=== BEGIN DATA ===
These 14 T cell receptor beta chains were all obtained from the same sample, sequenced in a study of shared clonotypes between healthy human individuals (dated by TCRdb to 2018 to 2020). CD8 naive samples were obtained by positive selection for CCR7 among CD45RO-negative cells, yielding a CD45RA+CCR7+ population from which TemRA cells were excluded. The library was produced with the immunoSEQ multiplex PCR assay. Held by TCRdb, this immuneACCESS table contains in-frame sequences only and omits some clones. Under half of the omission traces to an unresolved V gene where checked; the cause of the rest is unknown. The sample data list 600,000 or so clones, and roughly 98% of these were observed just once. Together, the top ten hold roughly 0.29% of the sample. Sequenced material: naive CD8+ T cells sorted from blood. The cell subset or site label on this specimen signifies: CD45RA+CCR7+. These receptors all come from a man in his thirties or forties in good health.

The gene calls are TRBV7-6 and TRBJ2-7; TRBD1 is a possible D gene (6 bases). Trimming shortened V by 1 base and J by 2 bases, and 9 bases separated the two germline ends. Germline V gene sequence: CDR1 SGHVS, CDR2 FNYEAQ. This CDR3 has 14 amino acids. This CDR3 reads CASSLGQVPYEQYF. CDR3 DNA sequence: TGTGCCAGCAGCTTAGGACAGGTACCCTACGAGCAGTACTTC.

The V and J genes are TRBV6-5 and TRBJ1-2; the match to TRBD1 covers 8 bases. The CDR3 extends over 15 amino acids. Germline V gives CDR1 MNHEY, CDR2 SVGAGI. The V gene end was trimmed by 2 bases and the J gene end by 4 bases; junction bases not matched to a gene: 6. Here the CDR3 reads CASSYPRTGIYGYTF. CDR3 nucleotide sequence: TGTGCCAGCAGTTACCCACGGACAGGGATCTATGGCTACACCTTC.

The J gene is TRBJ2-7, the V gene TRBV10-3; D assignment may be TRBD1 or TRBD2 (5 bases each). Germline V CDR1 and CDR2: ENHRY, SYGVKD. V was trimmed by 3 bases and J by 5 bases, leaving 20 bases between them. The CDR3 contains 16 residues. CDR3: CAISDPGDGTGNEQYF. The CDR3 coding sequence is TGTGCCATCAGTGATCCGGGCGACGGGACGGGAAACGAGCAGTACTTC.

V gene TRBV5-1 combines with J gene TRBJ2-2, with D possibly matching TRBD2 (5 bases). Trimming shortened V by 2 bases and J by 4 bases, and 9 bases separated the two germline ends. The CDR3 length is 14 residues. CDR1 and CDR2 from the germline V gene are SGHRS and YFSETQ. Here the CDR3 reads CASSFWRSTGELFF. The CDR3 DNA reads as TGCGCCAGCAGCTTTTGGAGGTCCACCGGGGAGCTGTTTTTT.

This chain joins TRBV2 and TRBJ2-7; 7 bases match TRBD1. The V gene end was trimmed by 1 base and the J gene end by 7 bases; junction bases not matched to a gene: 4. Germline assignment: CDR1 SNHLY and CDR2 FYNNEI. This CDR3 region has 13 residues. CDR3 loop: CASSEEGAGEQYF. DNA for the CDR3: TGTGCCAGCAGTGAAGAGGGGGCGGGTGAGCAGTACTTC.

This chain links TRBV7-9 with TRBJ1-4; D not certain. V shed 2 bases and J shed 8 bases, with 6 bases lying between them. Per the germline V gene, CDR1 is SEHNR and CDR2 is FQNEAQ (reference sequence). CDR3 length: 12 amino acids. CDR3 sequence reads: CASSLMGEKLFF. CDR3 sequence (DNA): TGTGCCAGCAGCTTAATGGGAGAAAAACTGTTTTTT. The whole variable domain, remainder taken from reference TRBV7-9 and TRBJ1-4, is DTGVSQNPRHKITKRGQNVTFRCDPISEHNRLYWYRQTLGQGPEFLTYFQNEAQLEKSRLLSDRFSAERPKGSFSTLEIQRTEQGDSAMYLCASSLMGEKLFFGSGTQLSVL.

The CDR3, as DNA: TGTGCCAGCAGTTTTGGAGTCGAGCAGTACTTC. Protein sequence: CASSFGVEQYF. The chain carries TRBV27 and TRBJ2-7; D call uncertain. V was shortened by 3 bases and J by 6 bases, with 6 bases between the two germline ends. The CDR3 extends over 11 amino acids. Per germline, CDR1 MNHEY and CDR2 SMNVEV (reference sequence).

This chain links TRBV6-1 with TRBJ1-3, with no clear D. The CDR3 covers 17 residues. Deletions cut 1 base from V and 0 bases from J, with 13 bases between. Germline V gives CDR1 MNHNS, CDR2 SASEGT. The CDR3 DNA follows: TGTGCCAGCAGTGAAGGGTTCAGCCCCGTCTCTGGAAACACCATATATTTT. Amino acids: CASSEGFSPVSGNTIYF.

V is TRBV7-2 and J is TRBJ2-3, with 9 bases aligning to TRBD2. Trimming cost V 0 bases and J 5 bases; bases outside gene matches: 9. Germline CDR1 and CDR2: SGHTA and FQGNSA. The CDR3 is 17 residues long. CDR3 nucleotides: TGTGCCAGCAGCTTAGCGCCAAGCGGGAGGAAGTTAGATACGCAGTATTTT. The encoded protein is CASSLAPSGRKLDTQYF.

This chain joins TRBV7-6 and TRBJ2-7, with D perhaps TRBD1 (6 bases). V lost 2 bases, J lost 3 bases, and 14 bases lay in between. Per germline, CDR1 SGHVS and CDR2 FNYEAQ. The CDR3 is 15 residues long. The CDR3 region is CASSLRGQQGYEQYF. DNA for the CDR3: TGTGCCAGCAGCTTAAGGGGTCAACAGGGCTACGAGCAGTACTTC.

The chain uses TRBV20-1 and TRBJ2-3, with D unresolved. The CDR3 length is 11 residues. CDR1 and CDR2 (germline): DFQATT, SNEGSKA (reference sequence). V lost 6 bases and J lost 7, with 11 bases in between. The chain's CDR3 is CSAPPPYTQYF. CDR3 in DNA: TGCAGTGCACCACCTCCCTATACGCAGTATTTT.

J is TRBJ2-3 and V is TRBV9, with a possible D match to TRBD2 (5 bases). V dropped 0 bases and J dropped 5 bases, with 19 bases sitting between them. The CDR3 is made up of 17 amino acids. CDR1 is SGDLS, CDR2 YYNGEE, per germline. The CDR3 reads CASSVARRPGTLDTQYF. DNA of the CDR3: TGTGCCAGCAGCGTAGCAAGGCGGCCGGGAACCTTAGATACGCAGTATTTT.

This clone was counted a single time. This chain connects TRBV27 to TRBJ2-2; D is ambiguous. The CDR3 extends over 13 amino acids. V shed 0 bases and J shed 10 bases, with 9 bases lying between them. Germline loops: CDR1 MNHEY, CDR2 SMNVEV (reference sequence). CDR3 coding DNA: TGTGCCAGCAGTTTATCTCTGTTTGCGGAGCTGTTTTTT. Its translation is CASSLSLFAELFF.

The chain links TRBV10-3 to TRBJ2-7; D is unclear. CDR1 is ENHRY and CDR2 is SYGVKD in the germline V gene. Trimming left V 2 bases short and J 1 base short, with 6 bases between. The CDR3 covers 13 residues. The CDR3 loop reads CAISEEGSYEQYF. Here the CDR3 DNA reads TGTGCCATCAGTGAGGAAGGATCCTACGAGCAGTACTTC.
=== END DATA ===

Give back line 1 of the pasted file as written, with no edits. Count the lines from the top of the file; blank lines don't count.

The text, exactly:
These 14 T cell receptor beta chains were all obtained from the same sample, sequenced in a study of shared clonotypes between healthy human individuals (dated by TCRdb to 2018 to 2020). CD8 naive samples were obtained by positive selection for CCR7 among CD45RO-negative cells, yielding a CD45RA+CCR7+ population from which TemRA cells were excluded. The library was produced with the immunoSEQ multiplex PCR assay. Held by TCRdb, this immuneACCESS table contains in-frame sequences only and omits some clones. Under half of the omission traces to an unresolved V gene where checked; the cause of the rest is unknown. The sample data list 600,000 or so clones, and roughly 98% of these were observed just once. Together, the top ten hold roughly 0.29% of the sample. Sequenced material: naive CD8+ T cells sorted from blood. The cell subset or site label on this specimen signifies: CD45RA+CCR7+. These receptors all come from a man in his thirties or forties in good health.